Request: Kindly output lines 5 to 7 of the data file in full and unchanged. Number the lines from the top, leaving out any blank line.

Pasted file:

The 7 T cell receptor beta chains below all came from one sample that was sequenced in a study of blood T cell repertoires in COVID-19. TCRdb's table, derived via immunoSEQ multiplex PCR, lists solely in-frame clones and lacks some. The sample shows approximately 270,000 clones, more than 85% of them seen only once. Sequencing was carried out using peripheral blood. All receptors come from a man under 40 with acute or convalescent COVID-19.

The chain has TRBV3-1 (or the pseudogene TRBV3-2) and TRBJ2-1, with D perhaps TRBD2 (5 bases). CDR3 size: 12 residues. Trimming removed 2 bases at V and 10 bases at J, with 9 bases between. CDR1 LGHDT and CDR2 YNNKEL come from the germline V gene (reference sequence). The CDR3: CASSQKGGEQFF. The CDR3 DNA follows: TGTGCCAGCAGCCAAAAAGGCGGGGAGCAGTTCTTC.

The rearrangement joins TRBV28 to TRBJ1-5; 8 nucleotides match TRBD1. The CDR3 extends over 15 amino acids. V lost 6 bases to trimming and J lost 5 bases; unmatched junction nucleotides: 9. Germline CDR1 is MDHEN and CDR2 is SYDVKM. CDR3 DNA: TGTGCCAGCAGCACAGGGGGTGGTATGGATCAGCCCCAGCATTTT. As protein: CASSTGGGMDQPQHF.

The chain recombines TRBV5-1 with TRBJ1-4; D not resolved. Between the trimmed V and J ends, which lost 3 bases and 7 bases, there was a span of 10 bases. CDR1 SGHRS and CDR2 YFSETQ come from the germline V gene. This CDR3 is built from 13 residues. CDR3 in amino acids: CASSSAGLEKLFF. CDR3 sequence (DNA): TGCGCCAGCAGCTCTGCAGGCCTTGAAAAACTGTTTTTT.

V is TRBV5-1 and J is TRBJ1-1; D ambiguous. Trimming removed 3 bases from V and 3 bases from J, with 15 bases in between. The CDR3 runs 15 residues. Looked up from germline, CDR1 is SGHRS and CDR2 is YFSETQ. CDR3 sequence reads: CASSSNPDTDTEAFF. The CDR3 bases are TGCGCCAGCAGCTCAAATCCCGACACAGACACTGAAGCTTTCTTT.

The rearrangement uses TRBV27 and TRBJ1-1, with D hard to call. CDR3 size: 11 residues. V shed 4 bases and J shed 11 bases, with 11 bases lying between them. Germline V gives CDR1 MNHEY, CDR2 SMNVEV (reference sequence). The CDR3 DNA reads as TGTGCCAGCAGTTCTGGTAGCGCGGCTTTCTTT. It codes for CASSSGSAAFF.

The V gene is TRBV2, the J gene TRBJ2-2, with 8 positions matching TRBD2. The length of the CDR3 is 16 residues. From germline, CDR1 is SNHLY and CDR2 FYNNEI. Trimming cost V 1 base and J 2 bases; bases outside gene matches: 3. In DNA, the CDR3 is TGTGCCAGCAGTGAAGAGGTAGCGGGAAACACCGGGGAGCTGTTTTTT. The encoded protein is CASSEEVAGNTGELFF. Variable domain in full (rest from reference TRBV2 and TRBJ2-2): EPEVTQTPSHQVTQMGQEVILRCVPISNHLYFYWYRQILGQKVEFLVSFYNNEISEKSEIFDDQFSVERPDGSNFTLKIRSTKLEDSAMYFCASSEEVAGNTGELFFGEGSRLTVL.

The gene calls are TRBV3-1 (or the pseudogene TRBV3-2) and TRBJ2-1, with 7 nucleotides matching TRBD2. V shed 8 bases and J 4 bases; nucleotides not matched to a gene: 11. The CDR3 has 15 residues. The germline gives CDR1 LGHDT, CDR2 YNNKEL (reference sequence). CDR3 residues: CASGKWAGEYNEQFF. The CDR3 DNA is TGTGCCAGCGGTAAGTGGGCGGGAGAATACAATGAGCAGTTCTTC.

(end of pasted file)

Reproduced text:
V is TRBV5-1 and J is TRBJ1-1; D ambiguous. Trimming removed 3 bases from V and 3 bases from J, with 15 bases in between. The CDR3 runs 15 residues. Looked up from germline, CDR1 is SGHRS and CDR2 is YFSETQ. CDR3 sequence reads: CASSSNPDTDTEAFF. The CDR3 bases are TGCGCCAGCAGCTCAAATCCCGACACAGACACTGAAGCTTTCTTT.

The rearrangement uses TRBV27 and TRBJ1-1, with D hard to call. CDR3 size: 11 residues. V shed 4 bases and J shed 11 bases, with 11 bases lying between them. Germline V gives CDR1 MNHEY, CDR2 SMNVEV (reference sequence). The CDR3 DNA reads as TGTGCCAGCAGTTCTGGTAGCGCGGCTTTCTTT. It codes for CASSSGSAAFF.

The V gene is TRBV2, the J gene TRBJ2-2, with 8 positions matching TRBD2. The length of the CDR3 is 16 residues. From germline, CDR1 is SNHLY and CDR2 FYNNEI. Trimming cost V 1 base and J 2 bases; bases outside gene matches: 3. In DNA, the CDR3 is TGTGCCAGCAGTGAAGAGGTAGCGGGAAACACCGGGGAGCTGTTTTTT. The encoded protein is CASSEEVAGNTGELFF. Variable domain in full (rest from reference TRBV2 and TRBJ2-2): EPEVTQTPSHQVTQMGQEVILRCVPISNHLYFYWYRQILGQKVEFLVSFYNNEISEKSEIFDDQFSVERPDGSNFTLKIRSTKLEDSAMYFCASSEEVAGNTGELFFGEGSRLTVL.